Phishing is a term to describe thieves who try to masquerade as a reputable company (or person) to get you to reveal personal info, such as a credit card number or password. They may place an order on terms with the hope that the product will be shipped to them and they'll skip off payment.
The bad guys are pretty creative, and they do a good job scamming people to make millions every year. So how do you spot one of these phishing emails? It helps to know what makes them work so you can better understand how to spot them.
The best phishing emails leverage social engineering, which is a fancy way of saying they are customized to incorporate some of your personal or corporate info to make them more believable. This info is readily available just by reading someone's social media posts.
When you receive an email that mentions meeting you at your daughter Kelly's softball game last week, you overcome the problem of not remembering meeting this person because there really was a softball game for Kelly. The bit of fact makes the entire message more believable.
Now that you understand the basics, let's explore some specific ways to spot a phishing email.
- Bad grammar and spelling mistakes. Let me get this one out of the way as it's so easy to spot. Remember the Nigerian prince spam emails from years ago? Those emails had so many grammar and spelling issues that you knew the writer wasn't a native English speaker, and you could spot the scam. While most phishing emails today are well written, if you come across an email with bad grammar, toss it in the trash and move on.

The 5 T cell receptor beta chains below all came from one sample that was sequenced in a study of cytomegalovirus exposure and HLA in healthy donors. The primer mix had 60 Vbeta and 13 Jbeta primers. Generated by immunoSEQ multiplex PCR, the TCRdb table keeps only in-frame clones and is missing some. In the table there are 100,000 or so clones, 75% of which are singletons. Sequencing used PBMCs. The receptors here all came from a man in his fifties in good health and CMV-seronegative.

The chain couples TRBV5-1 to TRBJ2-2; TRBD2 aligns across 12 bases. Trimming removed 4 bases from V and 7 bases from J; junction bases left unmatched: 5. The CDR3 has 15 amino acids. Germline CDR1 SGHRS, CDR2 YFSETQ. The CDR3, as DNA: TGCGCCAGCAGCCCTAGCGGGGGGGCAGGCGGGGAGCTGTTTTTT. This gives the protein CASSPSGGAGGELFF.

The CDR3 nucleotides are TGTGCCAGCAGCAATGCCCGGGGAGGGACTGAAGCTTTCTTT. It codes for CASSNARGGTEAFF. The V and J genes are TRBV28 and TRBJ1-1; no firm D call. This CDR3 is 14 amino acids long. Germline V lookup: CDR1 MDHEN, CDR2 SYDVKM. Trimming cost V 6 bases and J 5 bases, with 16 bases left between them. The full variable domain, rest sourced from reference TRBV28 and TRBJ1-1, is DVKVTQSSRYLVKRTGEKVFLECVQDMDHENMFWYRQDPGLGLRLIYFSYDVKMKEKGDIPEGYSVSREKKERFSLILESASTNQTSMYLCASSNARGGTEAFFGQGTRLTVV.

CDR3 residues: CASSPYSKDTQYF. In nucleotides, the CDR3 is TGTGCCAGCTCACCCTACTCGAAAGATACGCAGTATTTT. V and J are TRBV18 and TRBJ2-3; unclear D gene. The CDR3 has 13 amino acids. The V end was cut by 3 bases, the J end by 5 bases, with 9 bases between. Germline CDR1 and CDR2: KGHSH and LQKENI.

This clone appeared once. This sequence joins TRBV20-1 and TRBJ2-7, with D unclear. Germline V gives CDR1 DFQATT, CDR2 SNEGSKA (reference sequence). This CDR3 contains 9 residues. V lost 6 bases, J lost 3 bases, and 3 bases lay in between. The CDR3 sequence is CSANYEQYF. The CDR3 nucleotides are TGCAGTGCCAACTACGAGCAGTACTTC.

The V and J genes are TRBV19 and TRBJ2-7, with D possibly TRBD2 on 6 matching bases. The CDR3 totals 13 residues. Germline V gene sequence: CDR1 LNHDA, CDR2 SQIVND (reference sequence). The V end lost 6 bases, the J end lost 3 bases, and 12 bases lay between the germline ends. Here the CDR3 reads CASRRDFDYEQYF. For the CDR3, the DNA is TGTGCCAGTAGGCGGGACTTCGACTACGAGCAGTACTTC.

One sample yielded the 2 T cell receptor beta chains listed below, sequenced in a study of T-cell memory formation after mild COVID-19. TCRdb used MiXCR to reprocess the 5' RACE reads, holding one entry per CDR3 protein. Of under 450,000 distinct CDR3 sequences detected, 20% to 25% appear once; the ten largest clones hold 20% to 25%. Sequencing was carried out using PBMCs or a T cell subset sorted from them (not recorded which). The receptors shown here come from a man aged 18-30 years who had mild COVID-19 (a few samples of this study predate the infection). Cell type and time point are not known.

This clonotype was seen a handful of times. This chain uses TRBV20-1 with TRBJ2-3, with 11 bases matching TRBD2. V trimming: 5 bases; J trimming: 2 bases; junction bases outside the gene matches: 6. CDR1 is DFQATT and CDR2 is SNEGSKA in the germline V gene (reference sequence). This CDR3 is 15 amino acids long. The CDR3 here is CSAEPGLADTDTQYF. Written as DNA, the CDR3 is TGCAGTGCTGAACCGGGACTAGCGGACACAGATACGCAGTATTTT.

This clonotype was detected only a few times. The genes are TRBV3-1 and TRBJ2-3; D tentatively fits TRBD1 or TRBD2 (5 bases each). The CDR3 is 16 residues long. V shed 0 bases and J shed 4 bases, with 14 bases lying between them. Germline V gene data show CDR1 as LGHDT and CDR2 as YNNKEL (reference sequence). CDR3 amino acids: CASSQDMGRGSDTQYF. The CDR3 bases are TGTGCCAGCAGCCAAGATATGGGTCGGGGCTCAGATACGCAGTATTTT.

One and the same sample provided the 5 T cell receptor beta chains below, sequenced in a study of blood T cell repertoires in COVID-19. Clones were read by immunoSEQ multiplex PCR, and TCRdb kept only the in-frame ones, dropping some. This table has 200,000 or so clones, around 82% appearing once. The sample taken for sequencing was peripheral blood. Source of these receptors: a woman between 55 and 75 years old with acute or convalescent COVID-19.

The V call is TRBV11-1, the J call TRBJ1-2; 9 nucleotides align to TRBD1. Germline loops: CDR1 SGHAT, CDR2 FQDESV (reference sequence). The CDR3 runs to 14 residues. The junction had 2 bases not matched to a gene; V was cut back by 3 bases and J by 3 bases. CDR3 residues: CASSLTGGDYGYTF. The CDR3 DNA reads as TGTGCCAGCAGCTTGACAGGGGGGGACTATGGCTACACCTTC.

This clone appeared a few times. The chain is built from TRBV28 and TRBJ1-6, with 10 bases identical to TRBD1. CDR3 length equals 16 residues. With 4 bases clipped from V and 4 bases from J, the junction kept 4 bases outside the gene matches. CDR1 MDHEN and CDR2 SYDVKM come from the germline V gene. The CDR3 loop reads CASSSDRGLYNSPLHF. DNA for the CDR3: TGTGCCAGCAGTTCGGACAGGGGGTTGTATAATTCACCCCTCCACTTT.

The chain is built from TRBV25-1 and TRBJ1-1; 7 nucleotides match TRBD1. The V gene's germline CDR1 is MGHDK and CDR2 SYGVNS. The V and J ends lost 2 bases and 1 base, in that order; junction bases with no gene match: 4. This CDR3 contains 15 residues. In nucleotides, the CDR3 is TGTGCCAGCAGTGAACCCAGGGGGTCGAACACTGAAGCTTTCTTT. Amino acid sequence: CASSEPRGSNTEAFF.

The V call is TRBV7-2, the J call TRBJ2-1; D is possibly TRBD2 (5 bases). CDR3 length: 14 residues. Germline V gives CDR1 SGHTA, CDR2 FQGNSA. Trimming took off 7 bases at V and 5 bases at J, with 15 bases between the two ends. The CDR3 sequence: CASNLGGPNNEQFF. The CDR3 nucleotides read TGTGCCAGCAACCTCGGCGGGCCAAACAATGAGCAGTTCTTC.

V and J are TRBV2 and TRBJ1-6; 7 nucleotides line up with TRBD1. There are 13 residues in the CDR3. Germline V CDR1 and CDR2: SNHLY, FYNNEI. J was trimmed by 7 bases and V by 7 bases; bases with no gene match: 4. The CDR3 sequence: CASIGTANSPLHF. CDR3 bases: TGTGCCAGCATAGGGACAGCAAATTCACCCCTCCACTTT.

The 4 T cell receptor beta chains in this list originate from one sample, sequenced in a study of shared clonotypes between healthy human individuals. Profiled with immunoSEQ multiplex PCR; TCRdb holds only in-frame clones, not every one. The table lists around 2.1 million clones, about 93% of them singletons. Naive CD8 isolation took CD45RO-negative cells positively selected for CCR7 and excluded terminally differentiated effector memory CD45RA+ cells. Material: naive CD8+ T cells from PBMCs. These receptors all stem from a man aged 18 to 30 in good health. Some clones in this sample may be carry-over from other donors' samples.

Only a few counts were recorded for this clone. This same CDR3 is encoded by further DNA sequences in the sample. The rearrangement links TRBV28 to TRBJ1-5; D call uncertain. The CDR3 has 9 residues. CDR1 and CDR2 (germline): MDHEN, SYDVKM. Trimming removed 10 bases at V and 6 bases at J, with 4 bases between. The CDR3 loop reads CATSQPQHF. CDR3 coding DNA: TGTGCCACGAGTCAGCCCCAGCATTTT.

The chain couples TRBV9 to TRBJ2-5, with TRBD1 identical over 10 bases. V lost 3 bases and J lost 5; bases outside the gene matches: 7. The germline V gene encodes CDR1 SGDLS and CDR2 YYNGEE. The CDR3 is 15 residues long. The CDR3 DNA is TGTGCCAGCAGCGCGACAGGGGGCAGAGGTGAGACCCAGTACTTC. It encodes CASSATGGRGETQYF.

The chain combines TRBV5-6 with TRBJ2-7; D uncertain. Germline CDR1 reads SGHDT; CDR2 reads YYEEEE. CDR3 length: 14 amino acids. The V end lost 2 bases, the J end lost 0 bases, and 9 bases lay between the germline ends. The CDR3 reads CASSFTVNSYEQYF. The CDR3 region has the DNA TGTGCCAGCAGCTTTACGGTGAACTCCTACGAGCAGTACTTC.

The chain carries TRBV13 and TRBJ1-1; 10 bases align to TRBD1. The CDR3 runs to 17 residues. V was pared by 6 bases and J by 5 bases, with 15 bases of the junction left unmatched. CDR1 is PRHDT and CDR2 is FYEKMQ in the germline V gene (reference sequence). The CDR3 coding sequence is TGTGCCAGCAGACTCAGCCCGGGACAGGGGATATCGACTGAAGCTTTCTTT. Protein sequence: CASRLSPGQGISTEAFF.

- Impersonal greetings. Have you ever received an email from Apple, Microsoft, or Amazon? Guess what... they know your name! So, there's no way they'd open an email with "Dear Apple User." This is a giveaway that the message is bogus and should go to the trash can without further review.
- Funky domain names. A good rule with everything on the web is "look before you click." Hover your mouse over a URL and the popup will show you where the URL points to. If you are using a phone or tablet, press and hold on the link, and you'll get a popup showing you the link details. Take a close look and see if the link points to a legit address. For example, if the message is from Microsoft, you'd expect to see a link in an email asking you to confirm your credentials that would be pointing to microsoft.com, not hackrsinrussia.com.
- Attachments or links. If you receive an email attachment from someone outside your organization or a link to a document you need to click to review, check before opening it. For links, follow the instructions in #3 above. If the link points to OneDrive, Dropbox, Google Drive, etc., NEVER OPEN IT until you check with the sender and confirm it's legit. Same thing with standard file attachments: If you aren't expecting it, contact the sender and confirm it's legit before you open it.
- Gotta do it now! Any email that requires you to do something now to avoid terrible consequences (or miss out on some enormous fortune)... yeah, it's bogus. All the above still applies and can usually help you find the specific markers proving it's bogus, but in general, any email that tries to move you now to take action is either a phishing email or a marketing email – and they both belong in the trash. :-)
If you want to get really good at spotting phishing emails, go to your junk folder and look at the emails there. Your email program has already done a good job at weeding out bad emails, so start looking at bad ones and see what signs you can spot. Once you've trained yourself, keep an eye on your regular inbox to see if you can spot the ones that try to get through your defenses.
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